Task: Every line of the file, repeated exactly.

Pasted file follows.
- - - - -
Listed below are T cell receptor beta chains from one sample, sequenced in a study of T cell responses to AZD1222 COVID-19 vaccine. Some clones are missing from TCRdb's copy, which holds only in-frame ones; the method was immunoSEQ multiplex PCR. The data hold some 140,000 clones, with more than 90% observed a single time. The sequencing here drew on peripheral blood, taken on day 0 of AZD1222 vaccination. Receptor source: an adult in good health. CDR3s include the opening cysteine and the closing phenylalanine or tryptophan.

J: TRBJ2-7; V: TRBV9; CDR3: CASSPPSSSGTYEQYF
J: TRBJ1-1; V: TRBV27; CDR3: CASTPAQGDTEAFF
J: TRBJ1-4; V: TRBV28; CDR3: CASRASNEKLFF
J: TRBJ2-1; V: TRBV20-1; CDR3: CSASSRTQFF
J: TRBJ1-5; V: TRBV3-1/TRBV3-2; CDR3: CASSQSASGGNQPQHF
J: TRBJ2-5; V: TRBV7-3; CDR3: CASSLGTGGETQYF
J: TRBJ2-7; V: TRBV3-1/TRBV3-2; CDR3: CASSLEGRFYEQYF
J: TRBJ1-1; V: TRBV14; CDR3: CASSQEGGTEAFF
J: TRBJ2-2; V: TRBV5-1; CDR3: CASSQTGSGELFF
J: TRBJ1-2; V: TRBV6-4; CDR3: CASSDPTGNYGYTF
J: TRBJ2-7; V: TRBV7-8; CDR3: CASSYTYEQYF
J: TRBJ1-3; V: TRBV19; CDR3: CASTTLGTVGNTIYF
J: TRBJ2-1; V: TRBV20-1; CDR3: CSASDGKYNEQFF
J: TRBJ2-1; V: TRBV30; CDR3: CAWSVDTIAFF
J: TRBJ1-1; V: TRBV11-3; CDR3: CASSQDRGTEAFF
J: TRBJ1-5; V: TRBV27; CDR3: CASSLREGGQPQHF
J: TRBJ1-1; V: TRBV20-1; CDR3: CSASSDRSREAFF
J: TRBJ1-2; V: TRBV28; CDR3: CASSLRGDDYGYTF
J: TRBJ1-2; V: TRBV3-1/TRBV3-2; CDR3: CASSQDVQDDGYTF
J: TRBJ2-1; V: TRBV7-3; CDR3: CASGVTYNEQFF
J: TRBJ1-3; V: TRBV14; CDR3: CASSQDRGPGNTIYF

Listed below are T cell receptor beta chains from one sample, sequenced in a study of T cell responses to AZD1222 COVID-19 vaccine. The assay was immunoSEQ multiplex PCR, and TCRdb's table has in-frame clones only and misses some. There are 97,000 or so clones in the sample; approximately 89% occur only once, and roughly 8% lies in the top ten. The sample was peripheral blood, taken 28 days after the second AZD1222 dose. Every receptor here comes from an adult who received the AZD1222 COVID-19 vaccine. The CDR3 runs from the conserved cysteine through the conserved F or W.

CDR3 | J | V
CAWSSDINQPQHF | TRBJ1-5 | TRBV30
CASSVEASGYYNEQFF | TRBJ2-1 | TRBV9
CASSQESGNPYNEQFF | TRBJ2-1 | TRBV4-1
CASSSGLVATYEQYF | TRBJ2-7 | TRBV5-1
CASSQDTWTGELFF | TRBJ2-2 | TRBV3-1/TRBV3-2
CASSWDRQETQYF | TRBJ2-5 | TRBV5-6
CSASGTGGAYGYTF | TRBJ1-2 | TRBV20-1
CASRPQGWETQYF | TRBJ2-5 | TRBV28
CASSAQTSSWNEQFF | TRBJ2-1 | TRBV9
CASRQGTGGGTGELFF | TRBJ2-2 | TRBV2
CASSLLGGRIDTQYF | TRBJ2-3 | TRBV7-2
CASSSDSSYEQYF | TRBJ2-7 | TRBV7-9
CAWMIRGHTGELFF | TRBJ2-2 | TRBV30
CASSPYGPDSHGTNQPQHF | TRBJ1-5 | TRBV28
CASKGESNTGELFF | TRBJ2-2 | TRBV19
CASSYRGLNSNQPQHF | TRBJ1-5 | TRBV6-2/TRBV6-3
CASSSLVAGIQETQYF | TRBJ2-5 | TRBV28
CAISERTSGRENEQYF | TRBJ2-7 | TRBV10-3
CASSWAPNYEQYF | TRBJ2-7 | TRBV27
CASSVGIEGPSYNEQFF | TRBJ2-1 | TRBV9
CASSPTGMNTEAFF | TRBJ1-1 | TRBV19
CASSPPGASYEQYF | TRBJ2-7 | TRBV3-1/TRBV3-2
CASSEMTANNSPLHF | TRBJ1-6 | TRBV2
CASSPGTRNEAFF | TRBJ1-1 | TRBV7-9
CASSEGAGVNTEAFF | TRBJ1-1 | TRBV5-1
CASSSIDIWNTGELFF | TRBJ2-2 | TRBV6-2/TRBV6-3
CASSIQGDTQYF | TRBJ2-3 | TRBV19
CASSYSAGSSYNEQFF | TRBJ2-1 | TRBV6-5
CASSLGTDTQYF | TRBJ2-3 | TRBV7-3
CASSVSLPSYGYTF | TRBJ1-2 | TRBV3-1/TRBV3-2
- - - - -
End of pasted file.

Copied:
Listed below are T cell receptor beta chains from one sample, sequenced in a study of T cell responses to AZD1222 COVID-19 vaccine. Some clones are missing from TCRdb's copy, which holds only in-frame ones; the method was immunoSEQ multiplex PCR. The data hold some 140,000 clones, with more than 90% observed a single time. The sequencing here drew on peripheral blood, taken on day 0 of AZD1222 vaccination. Receptor source: an adult in good health. CDR3s include the opening cysteine and the closing phenylalanine or tryptophan.

J: TRBJ2-7; V: TRBV9; CDR3: CASSPPSSSGTYEQYF
J: TRBJ1-1; V: TRBV27; CDR3: CASTPAQGDTEAFF
J: TRBJ1-4; V: TRBV28; CDR3: CASRASNEKLFF
J: TRBJ2-1; V: TRBV20-1; CDR3: CSASSRTQFF
J: TRBJ1-5; V: TRBV3-1/TRBV3-2; CDR3: CASSQSASGGNQPQHF
J: TRBJ2-5; V: TRBV7-3; CDR3: CASSLGTGGETQYF
J: TRBJ2-7; V: TRBV3-1/TRBV3-2; CDR3: CASSLEGRFYEQYF
J: TRBJ1-1; V: TRBV14; CDR3: CASSQEGGTEAFF
J: TRBJ2-2; V: TRBV5-1; CDR3: CASSQTGSGELFF
J: TRBJ1-2; V: TRBV6-4; CDR3: CASSDPTGNYGYTF
J: TRBJ2-7; V: TRBV7-8; CDR3: CASSYTYEQYF
J: TRBJ1-3; V: TRBV19; CDR3: CASTTLGTVGNTIYF
J: TRBJ2-1; V: TRBV20-1; CDR3: CSASDGKYNEQFF
J: TRBJ2-1; V: TRBV30; CDR3: CAWSVDTIAFF
J: TRBJ1-1; V: TRBV11-3; CDR3: CASSQDRGTEAFF
J: TRBJ1-5; V: TRBV27; CDR3: CASSLREGGQPQHF
J: TRBJ1-1; V: TRBV20-1; CDR3: CSASSDRSREAFF
J: TRBJ1-2; V: TRBV28; CDR3: CASSLRGDDYGYTF
J: TRBJ1-2; V: TRBV3-1/TRBV3-2; CDR3: CASSQDVQDDGYTF
J: TRBJ2-1; V: TRBV7-3; CDR3: CASGVTYNEQFF
J: TRBJ1-3; V: TRBV14; CDR3: CASSQDRGPGNTIYF

Listed below are T cell receptor beta chains from one sample, sequenced in a study of T cell responses to AZD1222 COVID-19 vaccine. The assay was immunoSEQ multiplex PCR, and TCRdb's table has in-frame clones only and misses some. There are 97,000 or so clones in the sample; approximately 89% occur only once, and roughly 8% lies in the top ten. The sample was peripheral blood, taken 28 days after the second AZD1222 dose. Every receptor here comes from an adult who received the AZD1222 COVID-19 vaccine. The CDR3 runs from the conserved cysteine through the conserved F or W.

CDR3 | J | V
CAWSSDINQPQHF | TRBJ1-5 | TRBV30
CASSVEASGYYNEQFF | TRBJ2-1 | TRBV9
CASSQESGNPYNEQFF | TRBJ2-1 | TRBV4-1
CASSSGLVATYEQYF | TRBJ2-7 | TRBV5-1
CASSQDTWTGELFF | TRBJ2-2 | TRBV3-1/TRBV3-2
CASSWDRQETQYF | TRBJ2-5 | TRBV5-6
CSASGTGGAYGYTF | TRBJ1-2 | TRBV20-1
CASRPQGWETQYF | TRBJ2-5 | TRBV28
CASSAQTSSWNEQFF | TRBJ2-1 | TRBV9
CASRQGTGGGTGELFF | TRBJ2-2 | TRBV2
CASSLLGGRIDTQYF | TRBJ2-3 | TRBV7-2
CASSSDSSYEQYF | TRBJ2-7 | TRBV7-9
CAWMIRGHTGELFF | TRBJ2-2 | TRBV30
CASSPYGPDSHGTNQPQHF | TRBJ1-5 | TRBV28
CASKGESNTGELFF | TRBJ2-2 | TRBV19
CASSYRGLNSNQPQHF | TRBJ1-5 | TRBV6-2/TRBV6-3
CASSSLVAGIQETQYF | TRBJ2-5 | TRBV28
CAISERTSGRENEQYF | TRBJ2-7 | TRBV10-3
CASSWAPNYEQYF | TRBJ2-7 | TRBV27
CASSVGIEGPSYNEQFF | TRBJ2-1 | TRBV9
CASSPTGMNTEAFF | TRBJ1-1 | TRBV19
CASSPPGASYEQYF | TRBJ2-7 | TRBV3-1/TRBV3-2
CASSEMTANNSPLHF | TRBJ1-6 | TRBV2
CASSPGTRNEAFF | TRBJ1-1 | TRBV7-9
CASSEGAGVNTEAFF | TRBJ1-1 | TRBV5-1
CASSSIDIWNTGELFF | TRBJ2-2 | TRBV6-2/TRBV6-3
CASSIQGDTQYF | TRBJ2-3 | TRBV19
CASSYSAGSSYNEQFF | TRBJ2-1 | TRBV6-5
CASSLGTDTQYF | TRBJ2-3 | TRBV7-3
CASSVSLPSYGYTF | TRBJ1-2 | TRBV3-1/TRBV3-2